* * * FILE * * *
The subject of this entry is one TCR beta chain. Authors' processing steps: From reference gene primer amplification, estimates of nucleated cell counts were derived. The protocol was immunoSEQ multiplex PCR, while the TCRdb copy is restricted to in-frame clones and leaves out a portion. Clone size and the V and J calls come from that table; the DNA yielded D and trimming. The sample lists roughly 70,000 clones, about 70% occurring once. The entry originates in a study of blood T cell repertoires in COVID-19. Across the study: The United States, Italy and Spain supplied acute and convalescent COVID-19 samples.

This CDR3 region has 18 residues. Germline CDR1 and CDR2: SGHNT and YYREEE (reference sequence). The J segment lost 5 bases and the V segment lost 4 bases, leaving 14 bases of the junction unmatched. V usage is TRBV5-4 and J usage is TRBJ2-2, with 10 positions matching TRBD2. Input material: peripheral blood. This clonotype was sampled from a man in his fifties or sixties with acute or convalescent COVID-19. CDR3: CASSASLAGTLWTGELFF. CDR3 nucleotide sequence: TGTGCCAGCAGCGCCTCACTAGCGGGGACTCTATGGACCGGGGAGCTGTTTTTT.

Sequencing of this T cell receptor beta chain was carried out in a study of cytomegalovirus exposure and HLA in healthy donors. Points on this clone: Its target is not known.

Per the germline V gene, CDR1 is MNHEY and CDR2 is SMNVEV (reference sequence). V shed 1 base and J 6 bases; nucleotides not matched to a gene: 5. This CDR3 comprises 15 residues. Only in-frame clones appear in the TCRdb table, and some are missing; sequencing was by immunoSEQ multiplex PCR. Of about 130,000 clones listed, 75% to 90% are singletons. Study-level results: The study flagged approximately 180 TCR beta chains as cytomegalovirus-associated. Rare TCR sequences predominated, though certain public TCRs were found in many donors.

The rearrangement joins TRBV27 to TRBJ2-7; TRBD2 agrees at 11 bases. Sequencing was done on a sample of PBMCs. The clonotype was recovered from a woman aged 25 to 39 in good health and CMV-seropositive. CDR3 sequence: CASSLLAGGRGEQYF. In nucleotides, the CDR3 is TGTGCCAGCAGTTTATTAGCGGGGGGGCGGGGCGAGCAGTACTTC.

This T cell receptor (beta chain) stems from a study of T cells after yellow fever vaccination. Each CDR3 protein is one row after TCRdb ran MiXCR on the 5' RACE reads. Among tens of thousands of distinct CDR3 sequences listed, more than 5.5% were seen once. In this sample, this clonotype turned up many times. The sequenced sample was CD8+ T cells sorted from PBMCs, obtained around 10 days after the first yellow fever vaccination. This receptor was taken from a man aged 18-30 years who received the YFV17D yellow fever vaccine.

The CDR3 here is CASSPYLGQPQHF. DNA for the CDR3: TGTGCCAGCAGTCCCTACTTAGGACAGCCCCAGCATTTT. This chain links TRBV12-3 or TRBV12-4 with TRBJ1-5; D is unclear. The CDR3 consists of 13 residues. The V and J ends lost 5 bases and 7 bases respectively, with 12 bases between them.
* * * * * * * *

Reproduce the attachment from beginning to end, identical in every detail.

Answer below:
The subject of this entry is one TCR beta chain. Authors' processing steps: From reference gene primer amplification, estimates of nucleated cell counts were derived. The protocol was immunoSEQ multiplex PCR, while the TCRdb copy is restricted to in-frame clones and leaves out a portion. Clone size and the V and J calls come from that table; the DNA yielded D and trimming. The sample lists roughly 70,000 clones, about 70% occurring once. The entry originates in a study of blood T cell repertoires in COVID-19. Across the study: The United States, Italy and Spain supplied acute and convalescent COVID-19 samples.

This CDR3 region has 18 residues. Germline CDR1 and CDR2: SGHNT and YYREEE (reference sequence). The J segment lost 5 bases and the V segment lost 4 bases, leaving 14 bases of the junction unmatched. V usage is TRBV5-4 and J usage is TRBJ2-2, with 10 positions matching TRBD2. Input material: peripheral blood. This clonotype was sampled from a man in his fifties or sixties with acute or convalescent COVID-19. CDR3: CASSASLAGTLWTGELFF. CDR3 nucleotide sequence: TGTGCCAGCAGCGCCTCACTAGCGGGGACTCTATGGACCGGGGAGCTGTTTTTT.

Sequencing of this T cell receptor beta chain was carried out in a study of cytomegalovirus exposure and HLA in healthy donors. Points on this clone: Its target is not known.

Per the germline V gene, CDR1 is MNHEY and CDR2 is SMNVEV (reference sequence). V shed 1 base and J 6 bases; nucleotides not matched to a gene: 5. This CDR3 comprises 15 residues. Only in-frame clones appear in the TCRdb table, and some are missing; sequencing was by immunoSEQ multiplex PCR. Of about 130,000 clones listed, 75% to 90% are singletons. Study-level results: The study flagged approximately 180 TCR beta chains as cytomegalovirus-associated. Rare TCR sequences predominated, though certain public TCRs were found in many donors.

The rearrangement joins TRBV27 to TRBJ2-7; TRBD2 agrees at 11 bases. Sequencing was done on a sample of PBMCs. The clonotype was recovered from a woman aged 25 to 39 in good health and CMV-seropositive. CDR3 sequence: CASSLLAGGRGEQYF. In nucleotides, the CDR3 is TGTGCCAGCAGTTTATTAGCGGGGGGGCGGGGCGAGCAGTACTTC.

This T cell receptor (beta chain) stems from a study of T cells after yellow fever vaccination. Each CDR3 protein is one row after TCRdb ran MiXCR on the 5' RACE reads. Among tens of thousands of distinct CDR3 sequences listed, more than 5.5% were seen once. In this sample, this clonotype turned up many times. The sequenced sample was CD8+ T cells sorted from PBMCs, obtained around 10 days after the first yellow fever vaccination. This receptor was taken from a man aged 18-30 years who received the YFV17D yellow fever vaccine.

The CDR3 here is CASSPYLGQPQHF. DNA for the CDR3: TGTGCCAGCAGTCCCTACTTAGGACAGCCCCAGCATTTT. This chain links TRBV12-3 or TRBV12-4 with TRBJ1-5; D is unclear. The CDR3 consists of 13 residues. The V and J ends lost 5 bases and 7 bases respectively, with 12 bases between them.